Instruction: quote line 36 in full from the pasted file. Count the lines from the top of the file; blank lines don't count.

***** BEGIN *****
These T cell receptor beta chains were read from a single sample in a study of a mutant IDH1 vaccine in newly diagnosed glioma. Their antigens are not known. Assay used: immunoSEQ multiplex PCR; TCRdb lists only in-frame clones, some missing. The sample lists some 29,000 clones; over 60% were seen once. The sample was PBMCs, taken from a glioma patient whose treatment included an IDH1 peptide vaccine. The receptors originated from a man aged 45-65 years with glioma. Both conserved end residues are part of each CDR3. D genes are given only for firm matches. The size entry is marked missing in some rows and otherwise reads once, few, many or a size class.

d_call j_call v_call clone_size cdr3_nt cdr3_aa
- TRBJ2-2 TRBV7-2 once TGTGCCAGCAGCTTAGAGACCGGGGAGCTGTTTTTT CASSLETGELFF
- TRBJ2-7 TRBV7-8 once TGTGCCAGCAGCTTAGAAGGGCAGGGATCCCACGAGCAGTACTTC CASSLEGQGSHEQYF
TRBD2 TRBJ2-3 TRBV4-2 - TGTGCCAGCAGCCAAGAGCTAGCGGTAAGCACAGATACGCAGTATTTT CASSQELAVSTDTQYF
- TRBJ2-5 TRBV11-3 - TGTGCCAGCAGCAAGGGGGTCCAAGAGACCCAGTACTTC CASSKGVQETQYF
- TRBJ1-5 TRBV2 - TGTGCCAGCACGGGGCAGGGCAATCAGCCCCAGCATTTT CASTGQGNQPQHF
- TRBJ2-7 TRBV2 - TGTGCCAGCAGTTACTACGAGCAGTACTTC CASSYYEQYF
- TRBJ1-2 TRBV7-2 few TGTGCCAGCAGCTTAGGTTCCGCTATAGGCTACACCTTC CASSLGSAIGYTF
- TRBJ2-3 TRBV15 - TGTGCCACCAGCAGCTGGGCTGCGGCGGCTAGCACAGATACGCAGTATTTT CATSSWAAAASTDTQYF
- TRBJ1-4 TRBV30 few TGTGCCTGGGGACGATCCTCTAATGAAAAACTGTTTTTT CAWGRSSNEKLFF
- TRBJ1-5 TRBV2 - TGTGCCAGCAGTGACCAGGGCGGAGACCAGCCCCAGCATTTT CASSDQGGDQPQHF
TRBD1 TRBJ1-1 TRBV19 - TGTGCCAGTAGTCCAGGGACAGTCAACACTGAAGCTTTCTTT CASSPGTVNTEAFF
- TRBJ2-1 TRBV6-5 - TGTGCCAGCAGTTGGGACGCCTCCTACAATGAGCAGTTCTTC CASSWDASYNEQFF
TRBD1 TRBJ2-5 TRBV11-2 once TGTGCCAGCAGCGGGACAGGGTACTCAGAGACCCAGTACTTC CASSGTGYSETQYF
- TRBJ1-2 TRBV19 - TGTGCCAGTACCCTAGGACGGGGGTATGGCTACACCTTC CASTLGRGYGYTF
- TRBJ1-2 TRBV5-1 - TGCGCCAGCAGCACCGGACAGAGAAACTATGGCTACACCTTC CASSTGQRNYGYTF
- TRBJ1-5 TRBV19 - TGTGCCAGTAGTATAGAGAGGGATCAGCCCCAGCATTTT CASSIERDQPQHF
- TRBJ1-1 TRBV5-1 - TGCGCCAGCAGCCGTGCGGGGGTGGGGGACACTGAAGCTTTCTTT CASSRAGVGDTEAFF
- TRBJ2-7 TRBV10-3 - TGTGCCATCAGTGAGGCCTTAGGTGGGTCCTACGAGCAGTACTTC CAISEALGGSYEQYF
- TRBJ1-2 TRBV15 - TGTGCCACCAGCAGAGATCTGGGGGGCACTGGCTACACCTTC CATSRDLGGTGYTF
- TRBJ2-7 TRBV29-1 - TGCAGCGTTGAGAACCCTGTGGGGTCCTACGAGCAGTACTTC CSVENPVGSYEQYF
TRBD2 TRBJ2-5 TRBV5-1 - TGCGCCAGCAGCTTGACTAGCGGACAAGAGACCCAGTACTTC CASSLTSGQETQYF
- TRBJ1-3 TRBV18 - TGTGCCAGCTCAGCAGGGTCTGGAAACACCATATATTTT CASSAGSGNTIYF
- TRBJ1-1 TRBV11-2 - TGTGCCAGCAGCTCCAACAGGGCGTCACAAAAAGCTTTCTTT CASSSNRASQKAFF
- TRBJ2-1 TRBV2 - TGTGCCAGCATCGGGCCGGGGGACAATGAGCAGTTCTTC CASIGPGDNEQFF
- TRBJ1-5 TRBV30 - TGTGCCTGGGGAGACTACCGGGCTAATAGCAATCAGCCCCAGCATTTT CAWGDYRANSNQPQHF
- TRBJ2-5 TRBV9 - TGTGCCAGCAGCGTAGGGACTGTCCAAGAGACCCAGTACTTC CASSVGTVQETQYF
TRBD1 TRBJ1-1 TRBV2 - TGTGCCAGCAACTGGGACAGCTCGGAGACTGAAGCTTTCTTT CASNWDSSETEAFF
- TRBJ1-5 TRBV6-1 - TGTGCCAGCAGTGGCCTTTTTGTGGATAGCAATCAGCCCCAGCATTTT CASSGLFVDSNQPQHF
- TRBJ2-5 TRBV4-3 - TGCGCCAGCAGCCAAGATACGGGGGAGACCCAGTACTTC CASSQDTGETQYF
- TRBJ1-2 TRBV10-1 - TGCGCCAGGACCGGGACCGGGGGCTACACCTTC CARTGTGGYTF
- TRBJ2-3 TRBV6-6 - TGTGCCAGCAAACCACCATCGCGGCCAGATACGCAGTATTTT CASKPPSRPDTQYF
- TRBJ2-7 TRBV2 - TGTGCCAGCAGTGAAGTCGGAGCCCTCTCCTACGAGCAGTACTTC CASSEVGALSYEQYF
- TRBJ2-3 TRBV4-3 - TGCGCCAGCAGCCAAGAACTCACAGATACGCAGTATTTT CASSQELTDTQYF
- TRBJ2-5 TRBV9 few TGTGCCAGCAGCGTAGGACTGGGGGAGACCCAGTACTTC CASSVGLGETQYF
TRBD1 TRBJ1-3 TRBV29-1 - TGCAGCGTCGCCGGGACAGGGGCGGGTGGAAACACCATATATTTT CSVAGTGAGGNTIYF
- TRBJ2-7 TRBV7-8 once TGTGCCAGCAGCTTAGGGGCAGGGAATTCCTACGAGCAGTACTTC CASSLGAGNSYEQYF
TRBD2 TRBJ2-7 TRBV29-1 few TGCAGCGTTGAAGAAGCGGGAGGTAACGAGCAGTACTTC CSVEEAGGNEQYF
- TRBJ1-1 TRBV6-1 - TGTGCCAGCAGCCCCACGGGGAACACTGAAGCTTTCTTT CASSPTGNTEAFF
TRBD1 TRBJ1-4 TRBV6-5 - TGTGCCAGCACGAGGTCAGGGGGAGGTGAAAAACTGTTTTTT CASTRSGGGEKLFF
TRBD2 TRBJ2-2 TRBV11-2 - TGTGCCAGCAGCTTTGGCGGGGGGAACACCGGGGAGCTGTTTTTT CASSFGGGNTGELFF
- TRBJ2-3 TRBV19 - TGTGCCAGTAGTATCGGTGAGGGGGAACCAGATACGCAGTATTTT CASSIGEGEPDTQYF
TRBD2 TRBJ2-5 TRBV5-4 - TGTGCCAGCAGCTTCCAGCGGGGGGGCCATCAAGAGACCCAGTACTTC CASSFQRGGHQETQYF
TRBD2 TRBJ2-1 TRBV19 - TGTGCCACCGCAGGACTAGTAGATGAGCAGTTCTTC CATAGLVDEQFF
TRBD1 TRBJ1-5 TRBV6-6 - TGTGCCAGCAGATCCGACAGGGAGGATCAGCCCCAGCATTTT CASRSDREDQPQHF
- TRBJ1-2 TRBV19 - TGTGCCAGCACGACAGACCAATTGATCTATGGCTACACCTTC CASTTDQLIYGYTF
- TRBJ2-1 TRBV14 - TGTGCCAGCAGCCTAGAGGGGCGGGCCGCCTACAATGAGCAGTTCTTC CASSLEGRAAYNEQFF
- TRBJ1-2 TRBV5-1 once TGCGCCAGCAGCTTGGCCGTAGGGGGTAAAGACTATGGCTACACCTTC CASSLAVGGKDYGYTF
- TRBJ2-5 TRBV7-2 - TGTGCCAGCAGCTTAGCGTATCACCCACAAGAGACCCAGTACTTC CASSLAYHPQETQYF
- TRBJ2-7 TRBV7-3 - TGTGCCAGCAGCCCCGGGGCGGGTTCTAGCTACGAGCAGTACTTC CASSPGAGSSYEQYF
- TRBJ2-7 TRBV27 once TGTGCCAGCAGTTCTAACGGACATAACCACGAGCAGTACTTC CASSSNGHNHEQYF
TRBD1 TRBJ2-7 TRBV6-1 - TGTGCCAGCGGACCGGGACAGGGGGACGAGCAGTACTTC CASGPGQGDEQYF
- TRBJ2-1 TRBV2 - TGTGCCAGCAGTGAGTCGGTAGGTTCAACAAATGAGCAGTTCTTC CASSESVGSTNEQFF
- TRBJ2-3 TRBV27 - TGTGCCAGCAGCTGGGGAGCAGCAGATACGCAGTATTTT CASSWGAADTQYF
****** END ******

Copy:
- TRBJ2-5 TRBV9 few TGTGCCAGCAGCGTAGGACTGGGGGAGACCCAGTACTTC CASSVGLGETQYF